Discussions about eggcorns and related topics
You are not logged in.
Registrations were closed for a long time because of forum spam, but I have re-opened them on a trial basis.
The forum administrator (chris dot waigl at gmail dot com) reserves the right to request users to plausibly demonstrate that they are real people with an interest in the topic of eggcorns. Otherwise they may be removed with no further justification. Likewise, accounts that have not been used for posting may be removed.
Thanks for your understanding.
Chris -- 2015-05-30
Lambaste is an odd word, and its meaning certainly collocates with the explosive meanings of blast, blam (??), bash etc. (bang, bam, blare, blow, bluster, etc.) So these are not surprising:
We get blamblasted for looking at the world the way we do.
You trolled a fight and got blamblasted, but I forgave your ignorance. You are trolling now, and all you will get is my pity.
Sarojeni blambasted TNCs such as Monsanto, Aventis and Bayer for perpetuating and intensifying world hunger by undermining food
security and food sovereignty.
It’s unfortunate that women still can’t make an informed decision without lamblasted and condemend to hell for it.
his major painting Luxe I was lamblasted by other critics
It is so easy to make a career out of lamblasting the ideas of others and never come up with anything constructive.
This is the LAST thing I ever order from you people. I will lamblast you on every bulletin board and consumer complaint area I can
[trying to get a better job, where she won’t have all these awful co-workers who go around] lambashing each other [all the time.
The fact of the matter is that Clinton has raked in millions doing these same speaking tours your are lambashing Giuliani for doing.
Last edited by DavidTuggy (2008-06-13 12:42:02)
we would be too simple-minded to understand it* .
Of the permutations, I like “lambashing” best. Funny!
In the old 2005 forum, lamblast and land blasted were noted. You can find these old postings by doing a search from home page in the Google search box, or you can duplicate the Google search box results by going to the Google.com site and typing “site:eggcorns.lascribe.net X” in their search box (where X is a word to find, such as “lambaste”).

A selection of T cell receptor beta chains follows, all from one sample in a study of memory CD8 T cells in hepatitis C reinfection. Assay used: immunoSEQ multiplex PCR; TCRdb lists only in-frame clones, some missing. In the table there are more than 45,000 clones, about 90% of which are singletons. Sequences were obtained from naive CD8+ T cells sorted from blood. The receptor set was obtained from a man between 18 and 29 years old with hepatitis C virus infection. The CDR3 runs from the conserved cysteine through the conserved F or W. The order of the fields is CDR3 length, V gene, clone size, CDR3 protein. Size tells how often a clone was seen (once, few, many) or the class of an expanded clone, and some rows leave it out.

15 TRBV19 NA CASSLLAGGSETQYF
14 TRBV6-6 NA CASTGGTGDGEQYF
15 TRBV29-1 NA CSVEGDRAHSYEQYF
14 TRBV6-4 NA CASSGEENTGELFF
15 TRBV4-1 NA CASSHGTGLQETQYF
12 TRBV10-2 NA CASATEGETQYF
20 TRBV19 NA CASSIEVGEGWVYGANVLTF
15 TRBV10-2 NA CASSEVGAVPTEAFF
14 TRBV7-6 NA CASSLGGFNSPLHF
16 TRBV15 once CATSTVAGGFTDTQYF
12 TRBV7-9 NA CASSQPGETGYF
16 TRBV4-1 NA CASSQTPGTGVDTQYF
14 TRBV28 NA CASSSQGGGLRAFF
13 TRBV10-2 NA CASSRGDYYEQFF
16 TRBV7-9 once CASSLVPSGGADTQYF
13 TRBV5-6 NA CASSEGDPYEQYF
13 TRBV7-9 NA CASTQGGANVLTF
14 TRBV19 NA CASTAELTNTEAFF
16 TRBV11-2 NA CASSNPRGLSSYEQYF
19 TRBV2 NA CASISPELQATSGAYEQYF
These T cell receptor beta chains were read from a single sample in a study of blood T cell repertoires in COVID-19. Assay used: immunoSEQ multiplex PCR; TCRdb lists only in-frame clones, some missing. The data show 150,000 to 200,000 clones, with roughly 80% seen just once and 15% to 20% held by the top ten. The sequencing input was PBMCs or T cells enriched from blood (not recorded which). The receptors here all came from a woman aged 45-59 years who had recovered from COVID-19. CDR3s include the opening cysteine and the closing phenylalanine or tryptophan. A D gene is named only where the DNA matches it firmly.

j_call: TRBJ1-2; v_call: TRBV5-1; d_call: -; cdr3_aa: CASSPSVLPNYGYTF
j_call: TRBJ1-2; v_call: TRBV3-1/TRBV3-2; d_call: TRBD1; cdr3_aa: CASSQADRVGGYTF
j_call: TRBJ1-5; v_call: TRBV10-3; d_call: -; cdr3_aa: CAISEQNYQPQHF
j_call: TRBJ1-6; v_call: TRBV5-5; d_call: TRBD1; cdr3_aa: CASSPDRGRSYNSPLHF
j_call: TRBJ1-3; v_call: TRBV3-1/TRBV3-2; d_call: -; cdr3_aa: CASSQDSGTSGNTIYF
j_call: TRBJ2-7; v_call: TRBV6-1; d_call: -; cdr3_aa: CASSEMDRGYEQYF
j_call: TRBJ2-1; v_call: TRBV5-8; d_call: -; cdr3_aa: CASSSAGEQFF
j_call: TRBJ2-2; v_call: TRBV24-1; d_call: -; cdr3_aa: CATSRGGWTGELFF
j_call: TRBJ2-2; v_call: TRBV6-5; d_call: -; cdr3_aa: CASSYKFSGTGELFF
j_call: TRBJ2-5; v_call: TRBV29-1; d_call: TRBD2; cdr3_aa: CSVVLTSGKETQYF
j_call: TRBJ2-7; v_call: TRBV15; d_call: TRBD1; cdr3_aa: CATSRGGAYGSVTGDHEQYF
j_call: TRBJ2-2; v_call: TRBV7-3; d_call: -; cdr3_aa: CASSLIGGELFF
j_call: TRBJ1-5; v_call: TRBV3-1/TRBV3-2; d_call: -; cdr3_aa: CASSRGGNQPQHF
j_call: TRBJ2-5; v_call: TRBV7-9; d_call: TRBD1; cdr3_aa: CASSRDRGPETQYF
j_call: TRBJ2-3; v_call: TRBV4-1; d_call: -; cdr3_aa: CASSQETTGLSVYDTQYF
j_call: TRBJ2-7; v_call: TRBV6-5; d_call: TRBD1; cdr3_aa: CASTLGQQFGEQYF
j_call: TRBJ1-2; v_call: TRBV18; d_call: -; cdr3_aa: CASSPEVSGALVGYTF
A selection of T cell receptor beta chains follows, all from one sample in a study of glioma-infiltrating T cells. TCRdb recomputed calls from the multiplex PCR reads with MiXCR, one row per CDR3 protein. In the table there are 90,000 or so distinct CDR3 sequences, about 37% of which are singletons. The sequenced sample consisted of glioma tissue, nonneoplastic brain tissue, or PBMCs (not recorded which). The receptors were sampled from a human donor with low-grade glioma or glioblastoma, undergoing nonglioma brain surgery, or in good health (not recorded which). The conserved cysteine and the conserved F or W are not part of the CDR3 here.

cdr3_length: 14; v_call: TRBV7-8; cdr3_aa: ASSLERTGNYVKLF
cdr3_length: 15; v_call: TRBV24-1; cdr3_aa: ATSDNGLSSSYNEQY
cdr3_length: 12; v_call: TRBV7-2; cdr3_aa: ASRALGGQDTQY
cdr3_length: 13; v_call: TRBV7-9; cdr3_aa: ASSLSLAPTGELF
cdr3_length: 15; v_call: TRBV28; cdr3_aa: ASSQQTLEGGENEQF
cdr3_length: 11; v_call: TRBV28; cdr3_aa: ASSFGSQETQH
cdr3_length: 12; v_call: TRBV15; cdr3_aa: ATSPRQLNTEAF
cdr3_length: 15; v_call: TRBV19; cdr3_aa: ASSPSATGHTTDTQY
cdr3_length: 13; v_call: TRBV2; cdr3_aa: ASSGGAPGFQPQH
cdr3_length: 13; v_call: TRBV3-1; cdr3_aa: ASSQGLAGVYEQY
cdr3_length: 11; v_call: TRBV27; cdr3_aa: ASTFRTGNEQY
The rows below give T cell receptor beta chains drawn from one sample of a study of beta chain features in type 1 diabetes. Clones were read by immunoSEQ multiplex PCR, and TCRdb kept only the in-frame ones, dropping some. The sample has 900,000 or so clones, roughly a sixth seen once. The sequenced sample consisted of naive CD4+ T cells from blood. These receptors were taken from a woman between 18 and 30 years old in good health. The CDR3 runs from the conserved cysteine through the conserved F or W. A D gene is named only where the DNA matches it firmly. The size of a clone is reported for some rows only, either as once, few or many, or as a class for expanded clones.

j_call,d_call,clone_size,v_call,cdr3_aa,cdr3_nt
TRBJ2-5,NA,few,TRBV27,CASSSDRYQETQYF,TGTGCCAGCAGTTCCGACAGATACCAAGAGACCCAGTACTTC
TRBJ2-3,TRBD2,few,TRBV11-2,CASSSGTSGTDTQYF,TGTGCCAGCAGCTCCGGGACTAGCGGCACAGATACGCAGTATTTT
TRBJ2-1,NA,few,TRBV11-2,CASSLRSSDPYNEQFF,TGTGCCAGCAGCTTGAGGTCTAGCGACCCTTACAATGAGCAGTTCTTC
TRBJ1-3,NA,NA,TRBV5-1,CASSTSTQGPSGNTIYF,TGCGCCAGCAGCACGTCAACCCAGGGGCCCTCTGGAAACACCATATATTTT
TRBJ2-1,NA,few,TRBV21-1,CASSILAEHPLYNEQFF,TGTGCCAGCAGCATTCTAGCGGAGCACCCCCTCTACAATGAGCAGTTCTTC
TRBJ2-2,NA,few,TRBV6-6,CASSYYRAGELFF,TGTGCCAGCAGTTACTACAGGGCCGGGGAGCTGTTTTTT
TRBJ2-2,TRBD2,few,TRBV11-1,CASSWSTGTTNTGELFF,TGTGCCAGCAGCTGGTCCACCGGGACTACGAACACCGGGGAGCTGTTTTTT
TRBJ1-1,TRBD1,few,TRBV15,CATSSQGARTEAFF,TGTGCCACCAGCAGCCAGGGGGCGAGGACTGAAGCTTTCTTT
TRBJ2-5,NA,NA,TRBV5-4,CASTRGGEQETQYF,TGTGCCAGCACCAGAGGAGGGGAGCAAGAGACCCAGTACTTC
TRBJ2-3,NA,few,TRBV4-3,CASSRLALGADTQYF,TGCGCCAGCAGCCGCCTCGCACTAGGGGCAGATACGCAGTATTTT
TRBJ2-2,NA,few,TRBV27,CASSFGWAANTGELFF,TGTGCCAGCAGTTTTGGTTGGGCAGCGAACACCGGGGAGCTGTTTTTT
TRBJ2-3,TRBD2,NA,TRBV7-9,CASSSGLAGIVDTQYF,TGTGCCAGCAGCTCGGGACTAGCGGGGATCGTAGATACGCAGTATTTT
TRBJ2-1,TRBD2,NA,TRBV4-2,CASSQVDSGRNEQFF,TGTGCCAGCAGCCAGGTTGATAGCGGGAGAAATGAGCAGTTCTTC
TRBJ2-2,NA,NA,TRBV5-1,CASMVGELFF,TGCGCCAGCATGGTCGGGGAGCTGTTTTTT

Many new posters fail to find some of these earlier posts. I wouldn’t worry about it—in most cases the new posts introduce new information and bring expressions back into the discussion stream that are well worth reviewing.
Some users report that the Google box does not always seem to work. I think the problem is that the HTML form code for the box decrees that the search results open in a new window/tab with the name “google_window.” The first time you do a search using this box, the new window/tab is opened, the focus switches to the new window, and you see the results If you don’t close the window/tab, however, the next time you do a Google search from the home page the process works in a slightly different way: the results are posted to the opened window/tab, but the focus remains on the Google home page with the search box, making the user think that nothing has happened.
Last edited by kem (2008-06-14 14:05:30)
Thanks, Kem, that should be helpful. I’ve messed up a couple of times trying to find whether something had been discussed already.
we would be too simple-minded to understand it* .
the sight of businessmen and industrialists climbing onto the recent bandwagon of lamb-pasting the Army is ludicrous.
My mom said, “If I catch you standing on the swings ONE MORE TIME, so help me, I will lamb-baste you!” (I always thought it was “lamb-pasting” and was confused as to why someone would make paste out of a lamb.)
http://lifestyle.msn.com/messageboards/ … 003b886e01
You can make a paste out of just about anything. I think lamb pasting would be more like pummeling an innocent. Here are links to Peter’s “lamb basted” and especially , also , , , and the database’s .
The origin of “lambaste” colourfully exposed by The Word Detective:
“On the lam” has been popular American slang for “on the run” since at least the latter part of the 19th century. The root of “lam” is the Old Norse word “lamja,” meaning “to make lame,” and the original meaning of “lam,” when it first appeared in English back in the 16th century, was “to beat soundly.” The English word “lame” is from the same source, as is “lambaste,” a double whammy in that the “baste” part is from a Scandinavian root meaning “thrash or flog.”
The change in the meaning of “lam” from “beat” to “run away” probably echoed another slang term for running away—“beat it.” To “beat it” or “lam it” is to rapidly beat the road with one’s feet by running, just as sheep do when they smell mint sauce.
Anyway, she went straight to Mum and told her what Creepy Chris (we had ALWAYS called him Creepy Chris.. from the moment we met him) had said, and she completely lamb-based him and told him she never ever wanted to see him around us, or anywhere we were, ever again.
I’m not sure exactly what the imagery here is.